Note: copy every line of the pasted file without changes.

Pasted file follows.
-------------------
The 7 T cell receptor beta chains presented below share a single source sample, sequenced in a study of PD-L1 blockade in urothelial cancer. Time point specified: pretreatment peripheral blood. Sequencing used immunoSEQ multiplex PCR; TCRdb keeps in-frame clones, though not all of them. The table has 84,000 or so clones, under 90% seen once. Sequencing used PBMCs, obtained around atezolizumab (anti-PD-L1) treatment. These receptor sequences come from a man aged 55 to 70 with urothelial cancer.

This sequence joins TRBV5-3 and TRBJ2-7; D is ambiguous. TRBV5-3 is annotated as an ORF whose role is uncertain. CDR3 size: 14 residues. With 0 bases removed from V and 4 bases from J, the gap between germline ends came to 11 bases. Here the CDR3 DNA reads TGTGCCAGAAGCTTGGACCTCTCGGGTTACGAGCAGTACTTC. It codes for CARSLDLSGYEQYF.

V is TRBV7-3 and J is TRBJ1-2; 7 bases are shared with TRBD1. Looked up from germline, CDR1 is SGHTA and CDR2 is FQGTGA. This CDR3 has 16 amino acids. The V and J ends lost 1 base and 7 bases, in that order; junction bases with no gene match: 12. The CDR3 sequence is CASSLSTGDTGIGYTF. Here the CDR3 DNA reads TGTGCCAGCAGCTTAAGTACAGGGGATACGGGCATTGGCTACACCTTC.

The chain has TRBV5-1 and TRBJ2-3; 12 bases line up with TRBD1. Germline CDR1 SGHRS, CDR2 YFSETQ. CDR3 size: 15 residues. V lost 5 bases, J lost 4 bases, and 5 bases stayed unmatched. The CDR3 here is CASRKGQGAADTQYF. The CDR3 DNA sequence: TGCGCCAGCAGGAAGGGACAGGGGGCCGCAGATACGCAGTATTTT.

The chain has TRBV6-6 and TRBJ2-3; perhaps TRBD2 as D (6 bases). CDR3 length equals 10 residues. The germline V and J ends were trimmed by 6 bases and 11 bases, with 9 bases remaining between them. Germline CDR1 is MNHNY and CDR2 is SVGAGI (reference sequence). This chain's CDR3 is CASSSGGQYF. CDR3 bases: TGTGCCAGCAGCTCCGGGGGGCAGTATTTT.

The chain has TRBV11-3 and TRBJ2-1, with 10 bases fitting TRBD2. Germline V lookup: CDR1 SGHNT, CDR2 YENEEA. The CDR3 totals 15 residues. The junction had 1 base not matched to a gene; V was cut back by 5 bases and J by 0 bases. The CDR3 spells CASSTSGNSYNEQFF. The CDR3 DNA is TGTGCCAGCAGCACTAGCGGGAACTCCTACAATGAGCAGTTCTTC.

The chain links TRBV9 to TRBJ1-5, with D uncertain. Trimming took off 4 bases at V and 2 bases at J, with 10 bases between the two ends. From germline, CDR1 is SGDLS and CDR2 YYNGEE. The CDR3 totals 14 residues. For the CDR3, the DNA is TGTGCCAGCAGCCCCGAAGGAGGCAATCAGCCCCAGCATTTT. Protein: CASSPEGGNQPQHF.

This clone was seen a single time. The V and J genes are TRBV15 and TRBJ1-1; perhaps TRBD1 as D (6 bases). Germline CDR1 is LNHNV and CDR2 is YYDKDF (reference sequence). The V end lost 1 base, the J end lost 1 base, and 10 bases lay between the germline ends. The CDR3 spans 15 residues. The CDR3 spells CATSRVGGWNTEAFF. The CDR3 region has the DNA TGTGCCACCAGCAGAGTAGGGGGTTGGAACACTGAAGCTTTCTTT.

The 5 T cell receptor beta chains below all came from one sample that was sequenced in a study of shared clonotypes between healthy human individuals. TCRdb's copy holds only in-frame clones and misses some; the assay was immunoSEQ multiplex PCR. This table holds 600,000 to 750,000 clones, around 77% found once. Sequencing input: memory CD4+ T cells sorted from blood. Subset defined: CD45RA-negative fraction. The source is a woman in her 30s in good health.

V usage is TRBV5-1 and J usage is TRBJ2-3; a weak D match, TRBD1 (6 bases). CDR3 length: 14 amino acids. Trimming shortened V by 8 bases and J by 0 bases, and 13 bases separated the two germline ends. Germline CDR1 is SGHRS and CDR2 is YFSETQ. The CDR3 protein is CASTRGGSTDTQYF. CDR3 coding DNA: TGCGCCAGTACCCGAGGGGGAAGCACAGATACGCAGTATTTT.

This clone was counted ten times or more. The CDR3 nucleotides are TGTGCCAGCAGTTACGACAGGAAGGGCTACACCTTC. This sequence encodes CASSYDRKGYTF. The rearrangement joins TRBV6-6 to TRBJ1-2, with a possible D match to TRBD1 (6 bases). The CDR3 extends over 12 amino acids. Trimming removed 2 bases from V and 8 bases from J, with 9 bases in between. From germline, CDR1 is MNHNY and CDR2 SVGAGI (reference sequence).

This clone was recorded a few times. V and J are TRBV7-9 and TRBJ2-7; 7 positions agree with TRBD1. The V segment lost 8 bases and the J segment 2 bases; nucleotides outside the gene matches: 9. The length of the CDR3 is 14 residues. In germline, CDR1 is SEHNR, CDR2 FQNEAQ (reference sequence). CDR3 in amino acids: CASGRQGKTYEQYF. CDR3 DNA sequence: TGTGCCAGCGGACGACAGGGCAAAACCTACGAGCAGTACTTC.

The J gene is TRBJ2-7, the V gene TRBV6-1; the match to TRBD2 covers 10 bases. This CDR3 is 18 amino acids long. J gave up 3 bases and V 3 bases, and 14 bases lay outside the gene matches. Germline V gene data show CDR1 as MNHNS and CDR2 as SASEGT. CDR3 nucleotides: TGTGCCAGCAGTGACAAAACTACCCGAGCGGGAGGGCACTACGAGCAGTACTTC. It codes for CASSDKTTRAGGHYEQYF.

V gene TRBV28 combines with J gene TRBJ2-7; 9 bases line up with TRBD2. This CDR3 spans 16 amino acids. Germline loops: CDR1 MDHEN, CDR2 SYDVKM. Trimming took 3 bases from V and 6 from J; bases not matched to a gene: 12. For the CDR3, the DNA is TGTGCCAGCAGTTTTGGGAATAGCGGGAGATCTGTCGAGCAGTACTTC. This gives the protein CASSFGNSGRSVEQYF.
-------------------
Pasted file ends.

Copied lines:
The 7 T cell receptor beta chains presented below share a single source sample, sequenced in a study of PD-L1 blockade in urothelial cancer. Time point specified: pretreatment peripheral blood. Sequencing used immunoSEQ multiplex PCR; TCRdb keeps in-frame clones, though not all of them. The table has 84,000 or so clones, under 90% seen once. Sequencing used PBMCs, obtained around atezolizumab (anti-PD-L1) treatment. These receptor sequences come from a man aged 55 to 70 with urothelial cancer.

This sequence joins TRBV5-3 and TRBJ2-7; D is ambiguous. TRBV5-3 is annotated as an ORF whose role is uncertain. CDR3 size: 14 residues. With 0 bases removed from V and 4 bases from J, the gap between germline ends came to 11 bases. Here the CDR3 DNA reads TGTGCCAGAAGCTTGGACCTCTCGGGTTACGAGCAGTACTTC. It codes for CARSLDLSGYEQYF.

V is TRBV7-3 and J is TRBJ1-2; 7 bases are shared with TRBD1. Looked up from germline, CDR1 is SGHTA and CDR2 is FQGTGA. This CDR3 has 16 amino acids. The V and J ends lost 1 base and 7 bases, in that order; junction bases with no gene match: 12. The CDR3 sequence is CASSLSTGDTGIGYTF. Here the CDR3 DNA reads TGTGCCAGCAGCTTAAGTACAGGGGATACGGGCATTGGCTACACCTTC.

The chain has TRBV5-1 and TRBJ2-3; 12 bases line up with TRBD1. Germline CDR1 SGHRS, CDR2 YFSETQ. CDR3 size: 15 residues. V lost 5 bases, J lost 4 bases, and 5 bases stayed unmatched. The CDR3 here is CASRKGQGAADTQYF. The CDR3 DNA sequence: TGCGCCAGCAGGAAGGGACAGGGGGCCGCAGATACGCAGTATTTT.

The chain has TRBV6-6 and TRBJ2-3; perhaps TRBD2 as D (6 bases). CDR3 length equals 10 residues. The germline V and J ends were trimmed by 6 bases and 11 bases, with 9 bases remaining between them. Germline CDR1 is MNHNY and CDR2 is SVGAGI (reference sequence). This chain's CDR3 is CASSSGGQYF. CDR3 bases: TGTGCCAGCAGCTCCGGGGGGCAGTATTTT.

The chain has TRBV11-3 and TRBJ2-1, with 10 bases fitting TRBD2. Germline V lookup: CDR1 SGHNT, CDR2 YENEEA. The CDR3 totals 15 residues. The junction had 1 base not matched to a gene; V was cut back by 5 bases and J by 0 bases. The CDR3 spells CASSTSGNSYNEQFF. The CDR3 DNA is TGTGCCAGCAGCACTAGCGGGAACTCCTACAATGAGCAGTTCTTC.

The chain links TRBV9 to TRBJ1-5, with D uncertain. Trimming took off 4 bases at V and 2 bases at J, with 10 bases between the two ends. From germline, CDR1 is SGDLS and CDR2 YYNGEE. The CDR3 totals 14 residues. For the CDR3, the DNA is TGTGCCAGCAGCCCCGAAGGAGGCAATCAGCCCCAGCATTTT. Protein: CASSPEGGNQPQHF.

This clone was seen a single time. The V and J genes are TRBV15 and TRBJ1-1; perhaps TRBD1 as D (6 bases). Germline CDR1 is LNHNV and CDR2 is YYDKDF (reference sequence). The V end lost 1 base, the J end lost 1 base, and 10 bases lay between the germline ends. The CDR3 spans 15 residues. The CDR3 spells CATSRVGGWNTEAFF. The CDR3 region has the DNA TGTGCCACCAGCAGAGTAGGGGGTTGGAACACTGAAGCTTTCTTT.

The 5 T cell receptor beta chains below all came from one sample that was sequenced in a study of shared clonotypes between healthy human individuals. TCRdb's copy holds only in-frame clones and misses some; the assay was immunoSEQ multiplex PCR. This table holds 600,000 to 750,000 clones, around 77% found once. Sequencing input: memory CD4+ T cells sorted from blood. Subset defined: CD45RA-negative fraction. The source is a woman in her 30s in good health.

V usage is TRBV5-1 and J usage is TRBJ2-3; a weak D match, TRBD1 (6 bases). CDR3 length: 14 amino acids. Trimming shortened V by 8 bases and J by 0 bases, and 13 bases separated the two germline ends. Germline CDR1 is SGHRS and CDR2 is YFSETQ. The CDR3 protein is CASTRGGSTDTQYF. CDR3 coding DNA: TGCGCCAGTACCCGAGGGGGAAGCACAGATACGCAGTATTTT.

This clone was counted ten times or more. The CDR3 nucleotides are TGTGCCAGCAGTTACGACAGGAAGGGCTACACCTTC. This sequence encodes CASSYDRKGYTF. The rearrangement joins TRBV6-6 to TRBJ1-2, with a possible D match to TRBD1 (6 bases). The CDR3 extends over 12 amino acids. Trimming removed 2 bases from V and 8 bases from J, with 9 bases in between. From germline, CDR1 is MNHNY and CDR2 SVGAGI (reference sequence).

This clone was recorded a few times. V and J are TRBV7-9 and TRBJ2-7; 7 positions agree with TRBD1. The V segment lost 8 bases and the J segment 2 bases; nucleotides outside the gene matches: 9. The length of the CDR3 is 14 residues. In germline, CDR1 is SEHNR, CDR2 FQNEAQ (reference sequence). CDR3 in amino acids: CASGRQGKTYEQYF. CDR3 DNA sequence: TGTGCCAGCGGACGACAGGGCAAAACCTACGAGCAGTACTTC.

The J gene is TRBJ2-7, the V gene TRBV6-1; the match to TRBD2 covers 10 bases. This CDR3 is 18 amino acids long. J gave up 3 bases and V 3 bases, and 14 bases lay outside the gene matches. Germline V gene data show CDR1 as MNHNS and CDR2 as SASEGT. CDR3 nucleotides: TGTGCCAGCAGTGACAAAACTACCCGAGCGGGAGGGCACTACGAGCAGTACTTC. It codes for CASSDKTTRAGGHYEQYF.

V gene TRBV28 combines with J gene TRBJ2-7; 9 bases line up with TRBD2. This CDR3 spans 16 amino acids. Germline loops: CDR1 MDHEN, CDR2 SYDVKM. Trimming took 3 bases from V and 6 from J; bases not matched to a gene: 12. For the CDR3, the DNA is TGTGCCAGCAGTTTTGGGAATAGCGGGAGATCTGTCGAGCAGTACTTC. This gives the protein CASSFGNSGRSVEQYF.